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The exemptions available under the Minimum Energy Efficiency Standards (MEES)

9th April 2020

Last week our Legal Update (see here) explained that from 1 April 2020 the MEES scheme applies to all residential tenancies that are assured tenancies, including assured shorthold tenancies and regulated tenancies. We explained that the MEES scheme requires landlords of property that has an energy efficiency rating of less than E to undertake improvements sufficient to bring that rating to an E or above.  Today we briefly focus on the main information needed to apply for an exemption to that requirement and the seven different exemptions available to landlords.  It is worth highlighting that only some exemptions apply to residential property. 

The MEES regulations contain a number of exemptions. To be effective, they must be registered on the online exemptions register. Note however that parts of that register are open to inspection by the public, including that identifying the property.

Information required for all exemption:

  • the address of the relevant property;

  • which exemption type the landlord is registering;

  • a copy of a valid Energy Performance Certificate for the property.

1)       ‘High cost’ Exemption

The prohibition on letting property below an EPC rating of E does not apply if the cost of making even the cheapest recommended improvement would exceed £3,500 (inc. VAT). This exemption applies only to domestic property

2)        ‘7 Year Payback’ Exemption

Applies where a recommended measure is not a “relevant energy efficiency improvement” because the cost of purchasing and installing it does not meet the 7 Year Payback test (Regulation 28(3)). Applies only to non-domestic property.

3)        ‘All Improvements Made’ Exemption

Where all the “relevant energy efficiency improvements” for the property have been made, or there are none that can be made and the property remains sub-standard (Regulation 25).  Applies to domestic and non-domestic property.

4)       ‘Wall Insulation’ Exemption

Register this exemption if the only relevant improvements for your property are: cavity wall insulation, external wall insulation or internal wall insulation (for external walls) AND you have obtained written expert advice showing that these measures would negatively impact the fabric or structure of the property (or the building of which it is part). Wall insulation exemption (Regulation 24(2)).  Applies to domestic and non-domestic property.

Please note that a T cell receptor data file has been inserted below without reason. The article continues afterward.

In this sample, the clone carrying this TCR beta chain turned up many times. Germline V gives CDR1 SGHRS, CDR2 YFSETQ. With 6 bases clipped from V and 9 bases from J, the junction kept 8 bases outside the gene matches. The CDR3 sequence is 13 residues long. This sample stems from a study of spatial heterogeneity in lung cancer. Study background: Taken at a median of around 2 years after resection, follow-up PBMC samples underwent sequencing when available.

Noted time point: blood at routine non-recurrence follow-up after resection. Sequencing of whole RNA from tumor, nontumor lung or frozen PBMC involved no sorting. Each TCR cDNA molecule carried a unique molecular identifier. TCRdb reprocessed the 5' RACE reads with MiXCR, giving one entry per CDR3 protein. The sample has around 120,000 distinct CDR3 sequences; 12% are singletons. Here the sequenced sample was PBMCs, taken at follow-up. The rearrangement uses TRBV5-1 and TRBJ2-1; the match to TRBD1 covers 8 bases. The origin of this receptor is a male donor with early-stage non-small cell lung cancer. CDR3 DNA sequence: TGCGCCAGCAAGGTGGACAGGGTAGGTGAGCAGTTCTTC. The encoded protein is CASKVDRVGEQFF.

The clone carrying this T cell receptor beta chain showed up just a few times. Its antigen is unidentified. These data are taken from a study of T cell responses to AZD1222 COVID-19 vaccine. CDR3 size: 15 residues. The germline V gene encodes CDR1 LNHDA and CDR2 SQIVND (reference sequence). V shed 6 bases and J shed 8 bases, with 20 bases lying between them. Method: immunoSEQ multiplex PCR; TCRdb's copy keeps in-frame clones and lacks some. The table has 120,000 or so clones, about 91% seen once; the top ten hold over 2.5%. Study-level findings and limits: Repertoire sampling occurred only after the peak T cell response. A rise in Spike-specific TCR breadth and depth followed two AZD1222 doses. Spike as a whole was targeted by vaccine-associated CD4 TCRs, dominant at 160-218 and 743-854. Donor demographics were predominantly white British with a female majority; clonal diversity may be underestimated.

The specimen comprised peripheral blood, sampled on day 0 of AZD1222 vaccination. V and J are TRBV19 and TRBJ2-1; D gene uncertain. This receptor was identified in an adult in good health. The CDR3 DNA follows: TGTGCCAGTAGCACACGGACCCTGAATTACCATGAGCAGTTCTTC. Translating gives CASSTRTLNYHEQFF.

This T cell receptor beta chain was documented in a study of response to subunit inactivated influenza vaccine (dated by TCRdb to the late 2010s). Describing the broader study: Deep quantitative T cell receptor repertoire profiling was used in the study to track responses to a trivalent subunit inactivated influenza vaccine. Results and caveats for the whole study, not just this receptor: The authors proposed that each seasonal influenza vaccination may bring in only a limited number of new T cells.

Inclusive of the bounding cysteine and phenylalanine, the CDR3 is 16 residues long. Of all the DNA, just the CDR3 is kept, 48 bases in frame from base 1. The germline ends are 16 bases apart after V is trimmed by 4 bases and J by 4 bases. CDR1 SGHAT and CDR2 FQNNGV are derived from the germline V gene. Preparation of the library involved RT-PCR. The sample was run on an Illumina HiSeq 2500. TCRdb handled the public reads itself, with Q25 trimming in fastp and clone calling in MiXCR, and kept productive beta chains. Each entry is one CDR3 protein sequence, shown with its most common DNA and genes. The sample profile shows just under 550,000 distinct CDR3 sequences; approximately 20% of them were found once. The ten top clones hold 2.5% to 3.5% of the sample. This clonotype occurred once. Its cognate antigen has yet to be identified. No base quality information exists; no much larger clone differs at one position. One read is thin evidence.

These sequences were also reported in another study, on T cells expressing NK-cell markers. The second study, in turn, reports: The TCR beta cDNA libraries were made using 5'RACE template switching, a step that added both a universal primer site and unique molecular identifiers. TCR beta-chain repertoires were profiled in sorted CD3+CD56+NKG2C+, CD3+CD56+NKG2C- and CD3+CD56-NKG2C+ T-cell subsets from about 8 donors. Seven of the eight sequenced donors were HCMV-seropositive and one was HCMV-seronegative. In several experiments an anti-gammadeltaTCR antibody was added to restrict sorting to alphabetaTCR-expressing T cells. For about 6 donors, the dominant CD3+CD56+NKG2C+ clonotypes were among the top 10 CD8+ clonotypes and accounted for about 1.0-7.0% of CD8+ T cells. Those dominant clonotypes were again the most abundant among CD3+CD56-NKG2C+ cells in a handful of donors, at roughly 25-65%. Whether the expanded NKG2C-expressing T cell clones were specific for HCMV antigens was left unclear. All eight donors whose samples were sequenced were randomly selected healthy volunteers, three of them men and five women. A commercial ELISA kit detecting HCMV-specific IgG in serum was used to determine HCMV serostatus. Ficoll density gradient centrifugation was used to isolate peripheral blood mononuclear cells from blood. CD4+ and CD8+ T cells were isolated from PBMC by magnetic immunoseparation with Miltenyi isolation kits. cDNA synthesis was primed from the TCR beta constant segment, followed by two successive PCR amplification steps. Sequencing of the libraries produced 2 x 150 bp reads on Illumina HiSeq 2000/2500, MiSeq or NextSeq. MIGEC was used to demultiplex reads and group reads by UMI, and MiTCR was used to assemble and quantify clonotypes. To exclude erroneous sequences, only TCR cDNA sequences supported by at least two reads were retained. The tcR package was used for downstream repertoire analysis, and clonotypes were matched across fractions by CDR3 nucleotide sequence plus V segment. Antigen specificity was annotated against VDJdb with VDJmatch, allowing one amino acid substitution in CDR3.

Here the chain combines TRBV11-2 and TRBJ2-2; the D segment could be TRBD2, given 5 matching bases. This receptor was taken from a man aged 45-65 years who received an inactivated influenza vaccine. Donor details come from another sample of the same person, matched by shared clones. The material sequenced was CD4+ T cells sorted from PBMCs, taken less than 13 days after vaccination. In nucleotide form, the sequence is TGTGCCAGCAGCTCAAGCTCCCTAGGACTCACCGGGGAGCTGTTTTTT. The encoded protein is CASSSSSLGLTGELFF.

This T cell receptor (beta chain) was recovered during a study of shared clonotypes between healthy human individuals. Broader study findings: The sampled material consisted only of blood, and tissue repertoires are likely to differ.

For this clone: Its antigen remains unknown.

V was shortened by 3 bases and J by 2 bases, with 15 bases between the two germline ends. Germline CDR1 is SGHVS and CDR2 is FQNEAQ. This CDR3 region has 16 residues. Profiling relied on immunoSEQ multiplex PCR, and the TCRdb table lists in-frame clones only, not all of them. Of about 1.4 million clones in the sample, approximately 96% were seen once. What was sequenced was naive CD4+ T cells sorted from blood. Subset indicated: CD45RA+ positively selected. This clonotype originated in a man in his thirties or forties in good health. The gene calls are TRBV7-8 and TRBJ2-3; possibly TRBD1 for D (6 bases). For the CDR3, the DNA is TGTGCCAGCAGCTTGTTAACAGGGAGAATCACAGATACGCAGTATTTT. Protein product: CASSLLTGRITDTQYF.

5)       ‘Consent’ Exemption

Third party consent exemption (Regulation 31(1) and Regulation 36(2)). Consent from a superior landlord may be required where the property is leasehold. Consent may also be required from the current tenant of the property or other tenants depending on the provisions of the tenancy or tenancies. There is not an exhaustive list of all situations where third party consent requirements may apply. Information on when and where consent is required will be contained within relevant documentation, for example in the landlord’s lease or mortgage conditions etc.  Applies to domestic and non-domestic property.

6)        ‘Devaluation’ Exemption

Register this exemption if you have evidence showing that making energy efficiency improvements to your property would devalue it by more than 5%. In order to register this exemption you will need a report from an independent surveyor. Property devaluation exemption (Regulation 32(1) and Regulation 36 (2)). Applies to domestic and non-domestic property.

7)        ‘New Landlord’ Exemption

Temporary exemption due to only recently becoming a landlord (Regulation 33(1) & Regulation 36 (2)). Applies to domestic and non-domestic property.

The full details of each exemption, information needed and time span of each exception can be found at:


As mentioned in the previous Legal Update, should a landlord not comply with this scheme and not do what they can to improve the energy efficiency rating, they can face a fine of up to £5,000 for each property which is below standard save where an exemption has been applied formally. 

Non-compliance with MEES does not prevent the landlord from being able to evict the tenant.

Final thoughts

There are going to be times when a landlord cannot comply with the MEES regulations and perhaps you do not think that the particular scenario you are faced with is covered by any of the above exemptions.

One question raised in response to our Legal Update last week was “What if the tenant doesn’t want works done to a property to get the correct EPC rating, for example, because they are elderly or infirm and could not cope with the upheaval?  Is the landlord still obliged to do the works?.  The answer, in those genuine cases, is likely to be that application may be available under Exemption 5 the “Consent Exemption”It has to be considered that the outcome of each case will turn entirely on its own facts, so it is not possible to say that, just because one tenant is elderly and infirm in one property and exemption was obtained, the same outcome must apply to other cases of similar circumstances.  So take advice where you feel that you might be capable of obtaining an exemption - don’t assume that you will be exempt.

Should you have any questions in relation to the above, then please do not hesitate to contact Susan Fox on or 01435 897 297.


This legal update is provided free of charge for information purposes only; it does not constitute legal advice and should not be relied on as such. No responsibility for the accuracy and/or correctness of the information and commentary set out in the article, or for any consequences of relying on it, is assumed or accepted by any member of KDL Law or by KDL Law as a whole.

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